It looks to me like he tried to work away from lefties. His off-speed stuff was saved almost exclusively for righties, and he tried to keep his sliders in on them. Looking at his strikezone plot, I don't think Price was wild, but he didn't shy away from working himself into long at bats, which is unnecessary given that defense behind him and his ability to blow batters away.

Despite the leadoff walk in the second, Price retired the next three batters in order. With a full count on Ryan Garko, Price demonstrated the ability to keep the ball in the zone when necessary, as he forced Garko to foul off five pitches in the zone before popping out on a slider on the outside corner.

Price allowed two more baserunners in the third, but came out unscathed. The fourth inning was where it all started falling apart for Price and the Rays. The Rays had a 10-0 lead, yet Price was already at 77 pitches by the start of the inning, and his fastballs to the first two batters of the inning were down in velocity to 92-94 MPH. Mark DeRosa lined a single the other way and Garko pounded his third homer of the year on a knee-high fastball. Price picked the velocity back up against Matt LaPorta, working at 95-97 with his fastball to strike LaPorta out. Yet Price was up at 90 pitches, and he had apparently lost his command. Price walked the next two batters and was pulled by Joe Maddon, who had said in a pre-game interview that it was a goal for Price to go deep into the game. Neither of those baserunners came around to score, but Price was fortunate to forfeit only two runs after allowing nine baserunners in 3.1 innings.

Price, as usual, was 95% fastball/slider. He showed his spike curveball and changeup once or twice, but they were all wasted for balls.

I’d say he found his slider. Like last year, it averaged a velocity of 86-88 miles per hour. While Price doesn't generate significant horizontal movement, he actually got the ball to dive more in yesterday's start than he did on average last year. He releases his slider a couple inches farther from his body than he releases his fastball on average. There aren't many sliders thrown at 86-88, especially from the left side. Last year, Francisco Liriano and Randy Johnson threw the hardest sliders among left-handers. Both of them had little horizontal movement, like Price, and Liriano's and Johnson's sliders actually generated less vertical movement than Price's has. Nevertheless, all of these sliders have solid reputations and they have all accounted for above-average run values, which can now be found on Fangraphs. Swinging at Price's slider simply isn’t a good idea. Out of eight swings on his sliders, there were five fouls, two misses, and one pop out. However, when batters took the slider, only two called strikes were called out of twelve pitches. If he can locate the slider down in the zone, I believe it would be nearly untouchable.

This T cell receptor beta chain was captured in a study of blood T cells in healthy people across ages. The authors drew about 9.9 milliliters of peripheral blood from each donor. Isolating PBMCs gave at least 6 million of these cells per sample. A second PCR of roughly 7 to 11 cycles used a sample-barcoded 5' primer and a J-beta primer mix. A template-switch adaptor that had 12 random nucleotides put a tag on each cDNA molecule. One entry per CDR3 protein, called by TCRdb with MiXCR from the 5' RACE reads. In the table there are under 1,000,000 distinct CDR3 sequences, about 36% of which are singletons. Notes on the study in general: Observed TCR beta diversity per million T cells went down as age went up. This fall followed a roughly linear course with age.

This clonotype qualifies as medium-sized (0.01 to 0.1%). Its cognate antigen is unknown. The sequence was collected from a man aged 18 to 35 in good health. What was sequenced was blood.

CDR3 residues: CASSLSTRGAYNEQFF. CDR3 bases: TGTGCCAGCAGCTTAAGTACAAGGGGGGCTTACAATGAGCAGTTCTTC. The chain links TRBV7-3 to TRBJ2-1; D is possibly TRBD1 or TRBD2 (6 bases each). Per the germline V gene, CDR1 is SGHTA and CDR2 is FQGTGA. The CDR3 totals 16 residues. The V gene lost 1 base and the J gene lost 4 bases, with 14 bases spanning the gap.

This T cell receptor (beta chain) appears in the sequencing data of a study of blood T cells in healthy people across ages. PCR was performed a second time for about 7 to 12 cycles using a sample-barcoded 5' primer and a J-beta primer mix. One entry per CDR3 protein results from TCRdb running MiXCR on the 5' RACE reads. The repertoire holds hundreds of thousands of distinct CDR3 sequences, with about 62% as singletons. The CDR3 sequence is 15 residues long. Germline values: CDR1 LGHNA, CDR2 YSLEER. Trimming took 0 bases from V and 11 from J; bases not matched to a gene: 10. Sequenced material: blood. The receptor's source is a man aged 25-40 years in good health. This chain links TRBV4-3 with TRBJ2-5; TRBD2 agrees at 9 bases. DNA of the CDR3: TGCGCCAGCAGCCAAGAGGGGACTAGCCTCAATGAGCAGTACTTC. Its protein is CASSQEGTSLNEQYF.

His fastball averaged 96 MPH, which, for a starter, for a lefty, and for a human whose arm must follow the laws of biomechanics, is positively exceptional. The movement on it is nothing to write home about, though, in my opinion.

Price’s stuff is unbelievable. There’s no denying that. But walking that many batters is inexcusable, and it cost his team the game. Price has yet to have an outing of over six innings since he was called up to the Majors last year. Part of that is due to the Rays’ attempt to limit his innings. And part of that is Price’s propensity to throw too many pitches. The Rays were forced to go to their bullpen early, and they ended up not having enough arms to close out the game. Well, that’s not really fair. A bullpen should be able to close out a ninth-inning seven-run lead. Here’s the WPA chart from the biggest comeback of the year.



Whoa, Jeremy... he left early, but he had an 8-run lead! Isringhausen and company cost them that game. I see your point that working 5 2/3 innings can be tough, but that's why teams carry twelve pitchers.

In the postgame, Isringhausen shared that he'd rather give up a home run than walk a guy, even though he could still have saved the game after three walks, by retiring Martinez. (Any of those hitters would have at least tied the game on a homer.) Sometimes I really miss FJM.